Hypomania and mania are characterized by a range of symptoms, and individuals experiencing these episodes may exhibit a combination of the following:


  • Elevated Mood: A distinct period of abnormally and persistently elevated, expansive, or irritable mood.
  • Increased Energy: A noticeable energy level increase leads to heightened activity and restlessness.
  • Decreased Need for Sleep: Individuals may experience a reduced need for sleep without feeling fatigued.
  • Increased Self-Esteem: Elevated self-esteem or grandiosity, feeling unusually confident or self-assured.
  • Racing Thoughts: Rapid thoughts, a flood of ideas, and increased mental activity.
  • Increased Talkativeness: Being more talkative than usual, with rapid and pressured speech.


In addition to the symptoms of hypomania, mania includes:

  • Severe Impairment: Manic episodes are more severe and can cause significant impairment in social, occupational, or other important areas of functioning.
  • Duration: Manic episodes last for at least one week or require hospitalization due to the severity of symptoms.
  • Psychosis: In some cases, individuals may experience psychotic symptoms such as hallucinations or delusions.

What are the causes and risk factors?

The causes and risk factors of hypomania and mania are complex and often interplay with genetic, biological, and environmental factors.


  • Genetics: There is a strong genetic component to bipolar disorders, suggesting a hereditary predisposition. Individuals with a family history of bipolar disorder may be at a higher risk.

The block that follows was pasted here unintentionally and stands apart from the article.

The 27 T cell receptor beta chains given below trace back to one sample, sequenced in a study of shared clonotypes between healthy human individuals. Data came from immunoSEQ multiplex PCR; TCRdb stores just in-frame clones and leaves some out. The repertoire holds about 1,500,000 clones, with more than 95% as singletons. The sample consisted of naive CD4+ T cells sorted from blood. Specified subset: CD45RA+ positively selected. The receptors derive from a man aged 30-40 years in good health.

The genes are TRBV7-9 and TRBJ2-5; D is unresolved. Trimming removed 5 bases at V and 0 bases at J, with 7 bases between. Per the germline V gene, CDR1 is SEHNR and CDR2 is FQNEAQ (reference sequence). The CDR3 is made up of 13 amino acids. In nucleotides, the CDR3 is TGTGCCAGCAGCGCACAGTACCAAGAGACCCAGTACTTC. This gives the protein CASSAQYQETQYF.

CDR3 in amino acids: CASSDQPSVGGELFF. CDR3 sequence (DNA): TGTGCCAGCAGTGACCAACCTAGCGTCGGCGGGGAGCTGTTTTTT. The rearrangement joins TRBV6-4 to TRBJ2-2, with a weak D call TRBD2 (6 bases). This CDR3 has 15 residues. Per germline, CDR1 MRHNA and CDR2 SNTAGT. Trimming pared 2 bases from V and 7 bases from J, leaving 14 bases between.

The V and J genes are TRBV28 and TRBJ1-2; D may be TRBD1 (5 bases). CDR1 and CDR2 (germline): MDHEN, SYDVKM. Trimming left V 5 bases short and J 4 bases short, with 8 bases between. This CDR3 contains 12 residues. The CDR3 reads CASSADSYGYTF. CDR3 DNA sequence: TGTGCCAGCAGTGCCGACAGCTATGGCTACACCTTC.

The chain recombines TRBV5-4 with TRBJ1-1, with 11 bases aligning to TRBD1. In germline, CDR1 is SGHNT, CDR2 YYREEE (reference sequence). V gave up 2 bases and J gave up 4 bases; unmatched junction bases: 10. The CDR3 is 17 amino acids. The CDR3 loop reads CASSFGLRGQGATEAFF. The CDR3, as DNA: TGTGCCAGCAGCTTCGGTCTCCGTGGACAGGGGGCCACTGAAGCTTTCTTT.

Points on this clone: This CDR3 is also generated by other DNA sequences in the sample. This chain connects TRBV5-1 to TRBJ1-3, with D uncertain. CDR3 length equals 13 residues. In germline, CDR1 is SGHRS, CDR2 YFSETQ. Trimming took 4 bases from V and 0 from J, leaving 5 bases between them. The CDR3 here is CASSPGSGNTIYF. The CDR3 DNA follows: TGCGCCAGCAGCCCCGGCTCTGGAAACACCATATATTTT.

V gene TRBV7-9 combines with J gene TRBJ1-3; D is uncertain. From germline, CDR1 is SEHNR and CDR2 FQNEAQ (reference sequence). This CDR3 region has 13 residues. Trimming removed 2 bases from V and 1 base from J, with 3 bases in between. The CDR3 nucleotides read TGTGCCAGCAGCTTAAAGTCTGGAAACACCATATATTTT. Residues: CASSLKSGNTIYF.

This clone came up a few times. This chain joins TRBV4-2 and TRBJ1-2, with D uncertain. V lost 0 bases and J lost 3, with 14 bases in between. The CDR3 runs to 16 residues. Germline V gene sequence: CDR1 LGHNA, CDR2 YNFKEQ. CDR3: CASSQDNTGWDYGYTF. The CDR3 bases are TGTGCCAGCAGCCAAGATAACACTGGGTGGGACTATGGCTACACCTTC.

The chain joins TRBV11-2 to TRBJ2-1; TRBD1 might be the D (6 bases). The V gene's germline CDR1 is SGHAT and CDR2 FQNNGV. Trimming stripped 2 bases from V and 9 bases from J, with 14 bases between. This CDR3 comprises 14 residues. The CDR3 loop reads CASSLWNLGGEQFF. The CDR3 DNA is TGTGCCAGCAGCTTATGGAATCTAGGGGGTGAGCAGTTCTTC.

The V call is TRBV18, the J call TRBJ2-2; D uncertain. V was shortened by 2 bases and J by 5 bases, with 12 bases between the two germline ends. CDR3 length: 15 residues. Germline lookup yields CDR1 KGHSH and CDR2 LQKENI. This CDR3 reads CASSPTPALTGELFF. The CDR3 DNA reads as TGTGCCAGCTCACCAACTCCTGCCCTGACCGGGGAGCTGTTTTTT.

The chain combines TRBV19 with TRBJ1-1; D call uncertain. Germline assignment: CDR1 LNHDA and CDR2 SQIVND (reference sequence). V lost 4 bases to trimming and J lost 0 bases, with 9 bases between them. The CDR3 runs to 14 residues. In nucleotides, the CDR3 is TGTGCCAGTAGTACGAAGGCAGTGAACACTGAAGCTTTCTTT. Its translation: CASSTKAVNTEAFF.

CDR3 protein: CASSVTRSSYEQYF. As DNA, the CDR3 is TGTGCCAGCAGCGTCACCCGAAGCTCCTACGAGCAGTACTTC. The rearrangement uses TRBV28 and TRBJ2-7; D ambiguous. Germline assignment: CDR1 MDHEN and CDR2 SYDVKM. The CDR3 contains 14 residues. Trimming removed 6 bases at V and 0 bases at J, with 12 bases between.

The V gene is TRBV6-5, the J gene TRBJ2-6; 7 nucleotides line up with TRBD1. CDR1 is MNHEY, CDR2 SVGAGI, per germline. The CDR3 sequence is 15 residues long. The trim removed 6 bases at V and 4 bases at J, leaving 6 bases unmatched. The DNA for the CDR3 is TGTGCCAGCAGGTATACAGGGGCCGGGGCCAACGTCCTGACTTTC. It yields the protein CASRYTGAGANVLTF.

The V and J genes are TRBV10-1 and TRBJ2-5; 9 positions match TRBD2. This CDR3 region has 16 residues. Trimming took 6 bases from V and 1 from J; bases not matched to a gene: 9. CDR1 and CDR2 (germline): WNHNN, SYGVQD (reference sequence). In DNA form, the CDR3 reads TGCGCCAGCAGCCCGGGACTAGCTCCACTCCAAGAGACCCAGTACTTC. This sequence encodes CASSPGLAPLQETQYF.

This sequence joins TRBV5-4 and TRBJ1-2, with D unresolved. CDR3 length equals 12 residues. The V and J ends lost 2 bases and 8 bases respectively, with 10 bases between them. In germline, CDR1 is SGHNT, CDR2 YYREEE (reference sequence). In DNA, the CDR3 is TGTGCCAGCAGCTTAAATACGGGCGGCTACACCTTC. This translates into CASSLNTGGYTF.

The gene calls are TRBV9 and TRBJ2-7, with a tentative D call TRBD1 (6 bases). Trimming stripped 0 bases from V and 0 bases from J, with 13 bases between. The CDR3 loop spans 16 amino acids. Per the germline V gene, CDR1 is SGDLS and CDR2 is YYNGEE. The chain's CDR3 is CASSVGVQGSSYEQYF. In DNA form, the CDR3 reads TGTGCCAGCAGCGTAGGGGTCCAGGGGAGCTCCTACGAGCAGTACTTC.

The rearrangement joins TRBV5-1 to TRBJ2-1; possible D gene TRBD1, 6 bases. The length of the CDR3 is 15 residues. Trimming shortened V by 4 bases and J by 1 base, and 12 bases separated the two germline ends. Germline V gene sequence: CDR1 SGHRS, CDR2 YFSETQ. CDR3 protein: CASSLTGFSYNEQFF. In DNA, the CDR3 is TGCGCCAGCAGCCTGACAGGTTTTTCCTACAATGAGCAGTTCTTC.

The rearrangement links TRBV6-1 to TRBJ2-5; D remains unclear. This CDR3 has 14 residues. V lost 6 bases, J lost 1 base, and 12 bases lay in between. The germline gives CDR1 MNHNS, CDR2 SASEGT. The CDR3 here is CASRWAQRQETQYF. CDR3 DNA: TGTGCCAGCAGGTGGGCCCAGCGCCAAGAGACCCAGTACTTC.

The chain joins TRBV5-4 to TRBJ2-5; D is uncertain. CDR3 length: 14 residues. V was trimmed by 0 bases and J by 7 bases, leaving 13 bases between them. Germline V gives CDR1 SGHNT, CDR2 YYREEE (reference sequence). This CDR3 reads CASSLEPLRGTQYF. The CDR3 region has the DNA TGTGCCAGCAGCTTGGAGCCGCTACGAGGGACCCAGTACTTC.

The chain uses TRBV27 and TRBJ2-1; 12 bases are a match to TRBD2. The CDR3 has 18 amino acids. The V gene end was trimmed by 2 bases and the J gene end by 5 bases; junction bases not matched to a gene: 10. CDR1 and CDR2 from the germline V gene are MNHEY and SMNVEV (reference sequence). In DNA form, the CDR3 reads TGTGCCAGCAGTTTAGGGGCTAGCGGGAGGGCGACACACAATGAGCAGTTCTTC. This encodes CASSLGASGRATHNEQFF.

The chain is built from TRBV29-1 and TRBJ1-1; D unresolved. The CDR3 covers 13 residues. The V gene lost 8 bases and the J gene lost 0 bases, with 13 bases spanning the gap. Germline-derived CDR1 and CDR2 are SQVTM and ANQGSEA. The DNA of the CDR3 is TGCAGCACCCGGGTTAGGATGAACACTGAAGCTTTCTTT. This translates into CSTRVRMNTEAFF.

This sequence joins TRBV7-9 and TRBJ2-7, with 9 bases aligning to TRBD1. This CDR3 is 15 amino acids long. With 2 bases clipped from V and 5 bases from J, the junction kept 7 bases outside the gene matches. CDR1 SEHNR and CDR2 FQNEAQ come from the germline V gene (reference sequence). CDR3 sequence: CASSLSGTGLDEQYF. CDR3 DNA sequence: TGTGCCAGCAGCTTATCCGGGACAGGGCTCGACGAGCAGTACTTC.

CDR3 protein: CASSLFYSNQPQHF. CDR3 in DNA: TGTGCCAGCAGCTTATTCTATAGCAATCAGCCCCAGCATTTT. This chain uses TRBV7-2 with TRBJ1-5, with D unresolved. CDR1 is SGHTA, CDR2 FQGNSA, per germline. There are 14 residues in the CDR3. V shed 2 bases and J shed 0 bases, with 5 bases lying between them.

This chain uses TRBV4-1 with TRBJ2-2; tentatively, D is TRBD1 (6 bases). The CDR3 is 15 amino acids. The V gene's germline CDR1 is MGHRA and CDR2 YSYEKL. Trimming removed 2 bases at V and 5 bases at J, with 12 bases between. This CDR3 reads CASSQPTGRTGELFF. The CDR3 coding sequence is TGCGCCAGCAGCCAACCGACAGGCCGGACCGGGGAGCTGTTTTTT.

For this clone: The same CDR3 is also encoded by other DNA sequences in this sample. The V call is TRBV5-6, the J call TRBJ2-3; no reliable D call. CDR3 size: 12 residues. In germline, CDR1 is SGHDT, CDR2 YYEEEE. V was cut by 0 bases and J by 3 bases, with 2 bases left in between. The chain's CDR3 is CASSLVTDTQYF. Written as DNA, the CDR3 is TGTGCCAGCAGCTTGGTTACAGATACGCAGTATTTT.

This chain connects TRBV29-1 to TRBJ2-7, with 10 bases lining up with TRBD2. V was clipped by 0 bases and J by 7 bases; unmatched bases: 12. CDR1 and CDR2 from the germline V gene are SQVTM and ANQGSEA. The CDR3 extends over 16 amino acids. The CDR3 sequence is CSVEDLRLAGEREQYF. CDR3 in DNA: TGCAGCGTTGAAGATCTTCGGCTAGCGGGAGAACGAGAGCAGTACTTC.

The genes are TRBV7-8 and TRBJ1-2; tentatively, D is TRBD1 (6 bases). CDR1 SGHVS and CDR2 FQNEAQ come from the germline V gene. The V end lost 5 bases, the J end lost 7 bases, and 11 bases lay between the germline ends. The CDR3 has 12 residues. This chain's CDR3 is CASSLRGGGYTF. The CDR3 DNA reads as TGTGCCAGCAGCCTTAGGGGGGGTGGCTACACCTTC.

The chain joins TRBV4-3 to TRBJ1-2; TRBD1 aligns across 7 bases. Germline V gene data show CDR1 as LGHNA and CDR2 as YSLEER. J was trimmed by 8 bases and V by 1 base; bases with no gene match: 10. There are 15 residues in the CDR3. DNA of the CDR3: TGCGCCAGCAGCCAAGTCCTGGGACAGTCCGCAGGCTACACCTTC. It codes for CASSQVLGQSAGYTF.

• Neurochemical Imbalances: Imbalances in neurotransmitters, particularly serotonin, dopamine, and norepinephrine, play a role in the development of manic and hypomanic episodes.
  • Brain Structure and Function: Structural and functional abnormalities in certain brain regions, including the prefrontal cortex and amygdala, have been associated with bipolar disorder.
  • Hormonal Factors: Hormonal fluctuations, such as those during periods of stress or changes in reproductive hormones, may contribute to the onset of manic or hypomanic episodes.

Risk Factors:

  • Family History: Having a first-degree relative with bipolar disorder increases the risk of developing the condition.
  • Stressful Life Events: Significant life stressors, such as trauma, loss, or major life changes, can trigger episodes of mania or hypomania.
  • Substance Abuse: Drug or alcohol abuse can exacerbate or trigger manic or hypomanic episodes.
  • Sleep Disruptions: Irregular sleep patterns, whether due to insomnia or oversleeping, are associated with an increased risk of mood episodes.
  • Medical Conditions: Certain medical conditions, such as thyroid disorders or neurological conditions, may contribute to the development of bipolar disorder.
  • Neurodevelopmental Factors: Adverse events during early brain development or childhood may increase susceptibility to bipolar disorder later in life.

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How do you diagnose hypomania and mania?

Diagnosing hypomania and mania involves a thorough assessment by a mental health professional. The diagnostic process includes:

  • Clinical Evaluation: A detailed clinical interview is conducted to gather information about the individual's mood, behavior, thoughts, and daily functioning.